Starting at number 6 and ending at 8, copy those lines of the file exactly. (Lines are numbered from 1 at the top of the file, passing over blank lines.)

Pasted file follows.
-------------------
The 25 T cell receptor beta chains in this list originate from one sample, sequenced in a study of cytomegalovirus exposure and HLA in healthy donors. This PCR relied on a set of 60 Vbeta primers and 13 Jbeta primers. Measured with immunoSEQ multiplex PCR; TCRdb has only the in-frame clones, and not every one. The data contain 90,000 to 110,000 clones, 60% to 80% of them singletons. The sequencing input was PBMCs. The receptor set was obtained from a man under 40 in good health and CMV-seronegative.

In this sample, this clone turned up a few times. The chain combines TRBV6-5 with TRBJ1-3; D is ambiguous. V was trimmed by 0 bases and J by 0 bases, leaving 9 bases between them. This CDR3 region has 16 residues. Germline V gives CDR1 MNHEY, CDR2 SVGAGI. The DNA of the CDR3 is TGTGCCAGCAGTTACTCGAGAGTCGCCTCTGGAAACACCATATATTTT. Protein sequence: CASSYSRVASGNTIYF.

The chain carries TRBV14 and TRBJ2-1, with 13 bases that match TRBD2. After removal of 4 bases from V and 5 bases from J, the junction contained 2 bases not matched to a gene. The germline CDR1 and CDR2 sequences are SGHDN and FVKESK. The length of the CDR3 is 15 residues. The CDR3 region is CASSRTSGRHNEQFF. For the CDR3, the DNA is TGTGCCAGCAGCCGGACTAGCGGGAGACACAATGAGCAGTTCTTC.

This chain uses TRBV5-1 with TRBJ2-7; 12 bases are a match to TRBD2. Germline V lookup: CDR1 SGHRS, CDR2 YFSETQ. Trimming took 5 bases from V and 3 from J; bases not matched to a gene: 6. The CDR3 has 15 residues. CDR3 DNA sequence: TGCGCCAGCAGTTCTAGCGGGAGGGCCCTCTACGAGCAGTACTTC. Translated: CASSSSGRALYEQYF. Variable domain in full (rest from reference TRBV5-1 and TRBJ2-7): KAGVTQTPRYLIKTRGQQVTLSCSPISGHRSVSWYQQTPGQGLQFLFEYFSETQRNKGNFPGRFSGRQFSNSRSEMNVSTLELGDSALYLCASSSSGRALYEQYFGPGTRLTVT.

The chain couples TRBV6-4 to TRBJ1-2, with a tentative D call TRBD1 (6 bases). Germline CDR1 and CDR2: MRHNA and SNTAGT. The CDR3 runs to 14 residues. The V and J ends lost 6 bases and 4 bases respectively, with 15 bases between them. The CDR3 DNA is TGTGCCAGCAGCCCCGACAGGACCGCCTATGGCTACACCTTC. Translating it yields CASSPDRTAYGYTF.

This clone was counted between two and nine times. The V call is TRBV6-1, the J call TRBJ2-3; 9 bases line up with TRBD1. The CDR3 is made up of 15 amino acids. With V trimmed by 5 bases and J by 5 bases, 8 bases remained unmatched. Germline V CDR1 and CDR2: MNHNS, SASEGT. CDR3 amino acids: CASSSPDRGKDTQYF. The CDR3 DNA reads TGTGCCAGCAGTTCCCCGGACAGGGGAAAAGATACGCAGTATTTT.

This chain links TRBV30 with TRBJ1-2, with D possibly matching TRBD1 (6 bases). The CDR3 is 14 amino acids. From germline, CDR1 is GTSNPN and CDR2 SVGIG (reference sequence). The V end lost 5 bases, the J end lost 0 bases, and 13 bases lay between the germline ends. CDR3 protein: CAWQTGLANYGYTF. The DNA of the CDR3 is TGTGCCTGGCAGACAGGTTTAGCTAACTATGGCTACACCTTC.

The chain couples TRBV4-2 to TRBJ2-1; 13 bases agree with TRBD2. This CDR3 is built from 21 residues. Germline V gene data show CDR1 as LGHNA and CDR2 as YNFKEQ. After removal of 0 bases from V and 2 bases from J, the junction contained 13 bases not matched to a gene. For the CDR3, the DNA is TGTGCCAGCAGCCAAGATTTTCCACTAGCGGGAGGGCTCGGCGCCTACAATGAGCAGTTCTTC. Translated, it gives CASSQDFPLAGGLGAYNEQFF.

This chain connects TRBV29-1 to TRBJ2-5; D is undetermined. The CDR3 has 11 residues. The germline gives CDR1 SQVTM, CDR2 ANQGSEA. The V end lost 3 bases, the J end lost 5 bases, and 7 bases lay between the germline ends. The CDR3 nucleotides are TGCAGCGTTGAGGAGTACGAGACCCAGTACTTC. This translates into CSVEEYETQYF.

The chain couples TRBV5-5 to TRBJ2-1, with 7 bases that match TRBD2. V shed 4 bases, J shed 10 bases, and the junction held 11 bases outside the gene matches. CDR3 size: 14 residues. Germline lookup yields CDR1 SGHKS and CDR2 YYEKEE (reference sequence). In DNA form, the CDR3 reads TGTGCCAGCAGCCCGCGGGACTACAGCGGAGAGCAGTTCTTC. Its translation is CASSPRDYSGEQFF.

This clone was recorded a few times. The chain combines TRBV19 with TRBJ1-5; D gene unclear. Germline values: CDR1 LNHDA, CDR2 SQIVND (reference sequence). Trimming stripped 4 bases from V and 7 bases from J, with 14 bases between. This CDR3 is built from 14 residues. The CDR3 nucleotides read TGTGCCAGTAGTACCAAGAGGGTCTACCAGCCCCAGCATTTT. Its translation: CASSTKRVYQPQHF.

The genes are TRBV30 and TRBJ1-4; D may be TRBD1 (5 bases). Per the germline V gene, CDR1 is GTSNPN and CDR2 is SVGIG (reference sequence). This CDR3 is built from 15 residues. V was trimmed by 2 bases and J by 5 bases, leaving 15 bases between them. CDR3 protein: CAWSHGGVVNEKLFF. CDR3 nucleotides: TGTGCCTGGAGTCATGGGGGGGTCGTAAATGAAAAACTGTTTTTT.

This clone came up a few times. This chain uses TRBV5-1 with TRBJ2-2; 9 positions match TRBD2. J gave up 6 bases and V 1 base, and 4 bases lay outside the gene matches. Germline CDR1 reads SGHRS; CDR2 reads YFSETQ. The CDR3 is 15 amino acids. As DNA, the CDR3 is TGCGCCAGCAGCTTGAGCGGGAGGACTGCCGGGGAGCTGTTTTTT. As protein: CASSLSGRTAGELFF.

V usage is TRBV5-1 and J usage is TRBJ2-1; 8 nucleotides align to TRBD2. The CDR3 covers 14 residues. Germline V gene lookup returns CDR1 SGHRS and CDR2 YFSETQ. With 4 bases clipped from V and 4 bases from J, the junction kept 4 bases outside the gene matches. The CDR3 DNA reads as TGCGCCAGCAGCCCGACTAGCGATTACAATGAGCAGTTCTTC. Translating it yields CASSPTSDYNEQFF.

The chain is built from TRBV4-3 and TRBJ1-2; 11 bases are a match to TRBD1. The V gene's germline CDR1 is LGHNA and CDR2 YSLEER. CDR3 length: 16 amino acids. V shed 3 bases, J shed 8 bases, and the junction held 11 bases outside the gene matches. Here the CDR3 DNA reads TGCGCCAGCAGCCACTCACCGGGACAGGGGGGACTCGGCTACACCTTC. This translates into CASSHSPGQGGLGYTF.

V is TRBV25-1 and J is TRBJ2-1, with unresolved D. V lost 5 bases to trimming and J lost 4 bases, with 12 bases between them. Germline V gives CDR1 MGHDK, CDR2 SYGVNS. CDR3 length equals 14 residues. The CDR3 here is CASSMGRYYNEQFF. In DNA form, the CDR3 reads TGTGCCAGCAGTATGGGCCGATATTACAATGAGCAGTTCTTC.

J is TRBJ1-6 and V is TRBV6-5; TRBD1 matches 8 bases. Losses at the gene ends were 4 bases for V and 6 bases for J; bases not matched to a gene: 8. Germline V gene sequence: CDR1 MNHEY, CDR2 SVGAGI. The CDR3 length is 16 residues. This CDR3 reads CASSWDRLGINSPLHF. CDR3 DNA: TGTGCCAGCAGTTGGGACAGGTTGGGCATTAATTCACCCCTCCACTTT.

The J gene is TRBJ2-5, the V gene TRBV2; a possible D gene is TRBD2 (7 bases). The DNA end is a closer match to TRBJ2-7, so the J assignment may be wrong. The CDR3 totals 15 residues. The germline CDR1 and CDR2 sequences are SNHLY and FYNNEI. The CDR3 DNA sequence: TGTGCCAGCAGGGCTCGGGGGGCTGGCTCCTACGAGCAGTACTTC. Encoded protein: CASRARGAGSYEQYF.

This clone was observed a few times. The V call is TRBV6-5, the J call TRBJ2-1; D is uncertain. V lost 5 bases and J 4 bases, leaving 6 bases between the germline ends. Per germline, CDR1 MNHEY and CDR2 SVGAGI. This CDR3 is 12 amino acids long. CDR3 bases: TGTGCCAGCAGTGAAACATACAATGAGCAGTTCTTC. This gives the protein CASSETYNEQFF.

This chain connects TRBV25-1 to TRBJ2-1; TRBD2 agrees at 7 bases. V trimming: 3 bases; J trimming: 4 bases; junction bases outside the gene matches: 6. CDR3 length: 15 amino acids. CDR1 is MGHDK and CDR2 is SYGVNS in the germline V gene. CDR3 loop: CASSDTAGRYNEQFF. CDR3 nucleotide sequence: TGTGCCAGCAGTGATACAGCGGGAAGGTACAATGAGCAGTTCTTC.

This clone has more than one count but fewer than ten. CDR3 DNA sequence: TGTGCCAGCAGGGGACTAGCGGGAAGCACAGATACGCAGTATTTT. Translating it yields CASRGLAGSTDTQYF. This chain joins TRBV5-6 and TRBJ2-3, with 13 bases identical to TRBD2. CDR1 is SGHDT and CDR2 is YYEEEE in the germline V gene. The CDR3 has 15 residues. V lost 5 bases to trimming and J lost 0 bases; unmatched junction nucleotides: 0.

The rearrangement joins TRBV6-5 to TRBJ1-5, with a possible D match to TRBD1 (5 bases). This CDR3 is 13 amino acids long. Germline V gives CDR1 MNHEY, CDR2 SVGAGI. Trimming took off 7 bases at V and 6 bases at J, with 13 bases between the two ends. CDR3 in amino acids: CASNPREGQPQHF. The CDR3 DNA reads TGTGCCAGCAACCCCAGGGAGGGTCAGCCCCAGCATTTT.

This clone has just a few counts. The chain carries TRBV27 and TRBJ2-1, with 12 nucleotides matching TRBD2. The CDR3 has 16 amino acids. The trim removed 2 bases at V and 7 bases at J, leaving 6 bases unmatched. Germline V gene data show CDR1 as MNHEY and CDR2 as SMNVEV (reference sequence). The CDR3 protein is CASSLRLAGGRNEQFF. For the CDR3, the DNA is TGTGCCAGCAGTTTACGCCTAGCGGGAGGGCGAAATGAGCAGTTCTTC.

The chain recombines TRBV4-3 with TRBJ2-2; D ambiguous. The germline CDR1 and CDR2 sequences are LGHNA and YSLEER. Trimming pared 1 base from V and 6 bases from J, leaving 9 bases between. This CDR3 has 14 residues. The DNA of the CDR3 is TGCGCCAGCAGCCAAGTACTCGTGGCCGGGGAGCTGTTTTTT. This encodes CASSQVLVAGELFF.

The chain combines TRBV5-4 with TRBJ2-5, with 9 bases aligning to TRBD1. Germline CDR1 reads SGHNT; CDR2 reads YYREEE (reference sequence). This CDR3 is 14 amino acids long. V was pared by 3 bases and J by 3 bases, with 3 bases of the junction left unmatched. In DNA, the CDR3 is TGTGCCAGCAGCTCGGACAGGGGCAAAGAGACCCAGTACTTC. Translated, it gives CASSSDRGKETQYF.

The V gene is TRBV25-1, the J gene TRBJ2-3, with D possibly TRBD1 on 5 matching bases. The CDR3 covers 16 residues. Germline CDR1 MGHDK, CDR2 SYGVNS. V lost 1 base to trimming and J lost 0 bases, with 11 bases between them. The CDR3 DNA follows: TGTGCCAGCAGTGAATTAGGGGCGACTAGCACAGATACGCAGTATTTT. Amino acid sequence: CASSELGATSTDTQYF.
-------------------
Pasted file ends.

This clone was counted between two and nine times. The V call is TRBV6-1, the J call TRBJ2-3; 9 bases line up with TRBD1. The CDR3 is made up of 15 amino acids. With V trimmed by 5 bases and J by 5 bases, 8 bases remained unmatched. Germline V CDR1 and CDR2: MNHNS, SASEGT. CDR3 amino acids: CASSSPDRGKDTQYF. The CDR3 DNA reads TGTGCCAGCAGTTCCCCGGACAGGGGAAAAGATACGCAGTATTTT.

This chain links TRBV30 with TRBJ1-2, with D possibly matching TRBD1 (6 bases). The CDR3 is 14 amino acids. From germline, CDR1 is GTSNPN and CDR2 SVGIG (reference sequence). The V end lost 5 bases, the J end lost 0 bases, and 13 bases lay between the germline ends. CDR3 protein: CAWQTGLANYGYTF. The DNA of the CDR3 is TGTGCCTGGCAGACAGGTTTAGCTAACTATGGCTACACCTTC.

The chain couples TRBV4-2 to TRBJ2-1; 13 bases agree with TRBD2. This CDR3 is built from 21 residues. Germline V gene data show CDR1 as LGHNA and CDR2 as YNFKEQ. After removal of 0 bases from V and 2 bases from J, the junction contained 13 bases not matched to a gene. For the CDR3, the DNA is TGTGCCAGCAGCCAAGATTTTCCACTAGCGGGAGGGCTCGGCGCCTACAATGAGCAGTTCTTC. Translated, it gives CASSQDFPLAGGLGAYNEQFF.